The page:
Antivirus shortens the life-time of financial malware

October 23, 2012

This title breaths a certain amount of obviousness, but most financial malware or banking Trojans are actually designed by cyber-criminals to avoid detection and hide for antivirus programs. The main goal of these digital bank robbers is clearly to steal your money by manipulating online bank transactions.

Research by SurfRight shows that the average life-time of a banking Trojan on a computer is 81 days for computers that do not have an up-to-date antivirus program. And the average life-time of a banking Trojan on a fully protected computer, that has an up-to-date antivirus program, is 25 days.

New users
These statistics are based on scan results from new users that run HitmanPro for the first time. And since it is based on a user’s decision to find a second opinion and download HitmanPro, these numbers should not be taken as exact science. Nonetheless, it is a clear indication that using an up-to-date antivirus program dramatically reduces the life-time of a banking Trojan.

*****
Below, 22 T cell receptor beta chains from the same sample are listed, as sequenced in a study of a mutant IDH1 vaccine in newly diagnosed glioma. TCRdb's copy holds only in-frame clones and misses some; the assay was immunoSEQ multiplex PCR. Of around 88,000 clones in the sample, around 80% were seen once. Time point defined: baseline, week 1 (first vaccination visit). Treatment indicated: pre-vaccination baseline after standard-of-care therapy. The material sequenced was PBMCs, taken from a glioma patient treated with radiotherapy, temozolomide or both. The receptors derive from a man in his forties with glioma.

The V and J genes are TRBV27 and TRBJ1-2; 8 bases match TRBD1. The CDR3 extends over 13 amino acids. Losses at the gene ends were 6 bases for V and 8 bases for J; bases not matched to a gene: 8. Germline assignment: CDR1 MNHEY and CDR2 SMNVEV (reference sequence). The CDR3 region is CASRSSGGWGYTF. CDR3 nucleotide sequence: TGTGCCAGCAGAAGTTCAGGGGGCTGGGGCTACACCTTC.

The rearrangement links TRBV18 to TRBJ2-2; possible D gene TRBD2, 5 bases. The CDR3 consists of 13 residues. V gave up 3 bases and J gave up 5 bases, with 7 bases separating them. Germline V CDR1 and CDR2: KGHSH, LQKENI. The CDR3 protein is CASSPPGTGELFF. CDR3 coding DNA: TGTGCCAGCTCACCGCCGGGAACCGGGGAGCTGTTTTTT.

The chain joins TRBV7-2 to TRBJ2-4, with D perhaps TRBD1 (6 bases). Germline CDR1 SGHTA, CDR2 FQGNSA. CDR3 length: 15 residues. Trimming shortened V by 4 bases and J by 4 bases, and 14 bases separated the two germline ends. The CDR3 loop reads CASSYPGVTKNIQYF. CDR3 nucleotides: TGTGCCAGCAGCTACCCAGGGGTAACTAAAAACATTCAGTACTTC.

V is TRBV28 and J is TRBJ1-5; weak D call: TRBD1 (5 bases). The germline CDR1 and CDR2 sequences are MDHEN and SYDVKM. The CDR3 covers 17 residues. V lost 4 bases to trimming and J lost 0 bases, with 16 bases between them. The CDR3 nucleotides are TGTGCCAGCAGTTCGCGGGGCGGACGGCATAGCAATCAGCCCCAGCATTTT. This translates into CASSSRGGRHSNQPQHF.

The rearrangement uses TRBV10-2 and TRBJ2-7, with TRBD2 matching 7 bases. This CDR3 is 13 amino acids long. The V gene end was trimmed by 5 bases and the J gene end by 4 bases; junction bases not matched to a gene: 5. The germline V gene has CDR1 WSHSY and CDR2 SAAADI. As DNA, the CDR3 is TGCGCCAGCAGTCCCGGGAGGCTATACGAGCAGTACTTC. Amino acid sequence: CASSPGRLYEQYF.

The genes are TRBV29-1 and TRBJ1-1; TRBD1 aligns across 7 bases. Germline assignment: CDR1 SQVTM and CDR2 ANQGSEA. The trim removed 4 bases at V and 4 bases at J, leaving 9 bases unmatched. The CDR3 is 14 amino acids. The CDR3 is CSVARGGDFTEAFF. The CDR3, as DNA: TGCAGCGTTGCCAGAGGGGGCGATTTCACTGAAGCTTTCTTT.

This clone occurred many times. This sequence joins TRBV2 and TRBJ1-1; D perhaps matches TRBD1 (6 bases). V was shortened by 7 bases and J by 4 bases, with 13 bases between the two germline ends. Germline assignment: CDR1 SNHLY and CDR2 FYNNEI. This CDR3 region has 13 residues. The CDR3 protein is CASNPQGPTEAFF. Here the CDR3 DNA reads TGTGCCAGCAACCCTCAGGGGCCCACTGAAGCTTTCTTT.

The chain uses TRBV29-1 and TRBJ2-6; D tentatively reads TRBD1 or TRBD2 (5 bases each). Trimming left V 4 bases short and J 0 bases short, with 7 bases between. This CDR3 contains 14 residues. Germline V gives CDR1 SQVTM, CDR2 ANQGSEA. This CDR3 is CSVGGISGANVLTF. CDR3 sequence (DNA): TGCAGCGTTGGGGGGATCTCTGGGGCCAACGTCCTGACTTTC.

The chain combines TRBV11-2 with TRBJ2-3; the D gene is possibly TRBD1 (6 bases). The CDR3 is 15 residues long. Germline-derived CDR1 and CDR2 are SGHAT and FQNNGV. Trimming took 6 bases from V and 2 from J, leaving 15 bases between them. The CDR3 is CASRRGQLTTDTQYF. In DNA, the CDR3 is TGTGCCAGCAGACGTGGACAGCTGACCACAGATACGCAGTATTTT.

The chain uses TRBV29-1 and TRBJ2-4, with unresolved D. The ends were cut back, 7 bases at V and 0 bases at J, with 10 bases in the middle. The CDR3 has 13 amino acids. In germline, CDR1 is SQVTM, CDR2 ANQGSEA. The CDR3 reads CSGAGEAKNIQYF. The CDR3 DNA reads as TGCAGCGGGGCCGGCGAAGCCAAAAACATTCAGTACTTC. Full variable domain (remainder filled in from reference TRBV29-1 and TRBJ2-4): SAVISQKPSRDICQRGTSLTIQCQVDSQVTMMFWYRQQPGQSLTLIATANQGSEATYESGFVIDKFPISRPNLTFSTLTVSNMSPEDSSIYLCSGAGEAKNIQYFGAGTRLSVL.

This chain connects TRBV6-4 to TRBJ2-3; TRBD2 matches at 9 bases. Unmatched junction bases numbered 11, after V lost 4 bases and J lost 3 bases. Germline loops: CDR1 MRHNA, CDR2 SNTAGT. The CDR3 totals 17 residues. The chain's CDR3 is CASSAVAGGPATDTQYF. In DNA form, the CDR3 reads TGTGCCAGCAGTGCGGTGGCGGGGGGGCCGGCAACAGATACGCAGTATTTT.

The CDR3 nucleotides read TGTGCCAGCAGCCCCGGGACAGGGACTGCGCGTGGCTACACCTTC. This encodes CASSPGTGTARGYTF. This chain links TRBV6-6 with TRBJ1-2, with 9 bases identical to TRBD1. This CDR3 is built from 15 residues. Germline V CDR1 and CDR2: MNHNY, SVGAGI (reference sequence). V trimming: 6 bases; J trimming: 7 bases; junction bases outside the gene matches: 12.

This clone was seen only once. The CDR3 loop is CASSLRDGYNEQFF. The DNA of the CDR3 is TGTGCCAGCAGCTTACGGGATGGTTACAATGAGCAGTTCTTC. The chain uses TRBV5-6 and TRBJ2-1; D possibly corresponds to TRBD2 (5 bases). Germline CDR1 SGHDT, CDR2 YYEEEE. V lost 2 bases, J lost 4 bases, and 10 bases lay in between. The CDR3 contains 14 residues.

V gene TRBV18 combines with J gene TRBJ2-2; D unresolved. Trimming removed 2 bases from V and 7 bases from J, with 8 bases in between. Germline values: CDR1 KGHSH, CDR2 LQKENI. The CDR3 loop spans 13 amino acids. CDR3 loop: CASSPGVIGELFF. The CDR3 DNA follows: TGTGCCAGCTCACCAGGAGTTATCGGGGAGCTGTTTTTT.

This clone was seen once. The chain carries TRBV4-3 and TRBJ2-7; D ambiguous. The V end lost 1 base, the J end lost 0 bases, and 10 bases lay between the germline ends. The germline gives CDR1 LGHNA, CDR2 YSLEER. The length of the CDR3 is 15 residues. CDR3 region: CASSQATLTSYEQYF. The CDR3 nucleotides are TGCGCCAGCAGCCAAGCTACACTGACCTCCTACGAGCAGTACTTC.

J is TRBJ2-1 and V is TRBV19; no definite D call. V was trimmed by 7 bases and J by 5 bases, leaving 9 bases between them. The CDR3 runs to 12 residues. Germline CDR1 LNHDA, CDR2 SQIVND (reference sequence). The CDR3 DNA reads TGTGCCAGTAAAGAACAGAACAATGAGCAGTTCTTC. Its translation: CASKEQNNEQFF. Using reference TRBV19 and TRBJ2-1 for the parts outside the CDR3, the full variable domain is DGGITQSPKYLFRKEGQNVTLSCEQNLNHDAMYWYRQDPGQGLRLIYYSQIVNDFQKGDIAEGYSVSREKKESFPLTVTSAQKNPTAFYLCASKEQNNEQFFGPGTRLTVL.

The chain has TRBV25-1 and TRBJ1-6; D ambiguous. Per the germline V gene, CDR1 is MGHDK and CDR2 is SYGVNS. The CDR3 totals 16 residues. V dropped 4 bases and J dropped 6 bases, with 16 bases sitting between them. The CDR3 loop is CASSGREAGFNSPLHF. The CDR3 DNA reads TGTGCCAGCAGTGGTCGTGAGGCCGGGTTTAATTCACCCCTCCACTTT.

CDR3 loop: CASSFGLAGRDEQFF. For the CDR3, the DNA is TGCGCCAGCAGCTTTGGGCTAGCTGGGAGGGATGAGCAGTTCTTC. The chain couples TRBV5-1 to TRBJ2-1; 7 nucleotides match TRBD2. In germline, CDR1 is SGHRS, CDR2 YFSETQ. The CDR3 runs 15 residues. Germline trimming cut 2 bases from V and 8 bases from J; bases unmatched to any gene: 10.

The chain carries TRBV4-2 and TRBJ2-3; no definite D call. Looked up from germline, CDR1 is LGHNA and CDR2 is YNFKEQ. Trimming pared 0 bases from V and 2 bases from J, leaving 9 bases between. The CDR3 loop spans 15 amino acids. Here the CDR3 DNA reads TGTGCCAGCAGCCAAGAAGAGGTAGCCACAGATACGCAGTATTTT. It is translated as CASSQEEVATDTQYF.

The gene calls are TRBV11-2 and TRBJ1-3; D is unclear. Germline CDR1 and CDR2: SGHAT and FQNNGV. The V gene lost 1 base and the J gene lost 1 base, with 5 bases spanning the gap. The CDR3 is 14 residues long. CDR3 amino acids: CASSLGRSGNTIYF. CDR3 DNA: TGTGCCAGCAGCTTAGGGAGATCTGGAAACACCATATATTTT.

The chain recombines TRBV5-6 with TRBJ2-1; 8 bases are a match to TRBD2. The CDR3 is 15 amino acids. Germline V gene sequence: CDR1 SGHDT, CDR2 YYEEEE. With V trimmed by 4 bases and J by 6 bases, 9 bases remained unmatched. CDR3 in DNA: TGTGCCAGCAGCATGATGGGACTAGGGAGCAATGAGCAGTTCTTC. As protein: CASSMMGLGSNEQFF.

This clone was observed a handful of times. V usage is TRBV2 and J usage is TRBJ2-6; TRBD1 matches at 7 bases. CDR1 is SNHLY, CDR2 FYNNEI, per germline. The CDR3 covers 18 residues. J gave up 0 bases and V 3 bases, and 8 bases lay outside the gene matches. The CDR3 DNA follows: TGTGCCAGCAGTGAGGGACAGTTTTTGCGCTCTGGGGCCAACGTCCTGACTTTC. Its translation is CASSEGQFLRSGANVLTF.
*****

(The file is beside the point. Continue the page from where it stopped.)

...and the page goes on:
Long time
Many people will now ask “why didn’t the antivirus program catch the banking Trojan right away? 25 days is still a long time.”

That is a valid question. If the banking Trojan is stopped right away, HitmanPro will not detect one on that computer because it has never been there. Antivirus programs are the last line of defense and will stop the vast majority of malware attacks, but not 100%.

  • Does the police prevent all robberies? They should, but they don’t.
  • Does the coast guard stop all drug transports before entering the country? They should, but they don’t.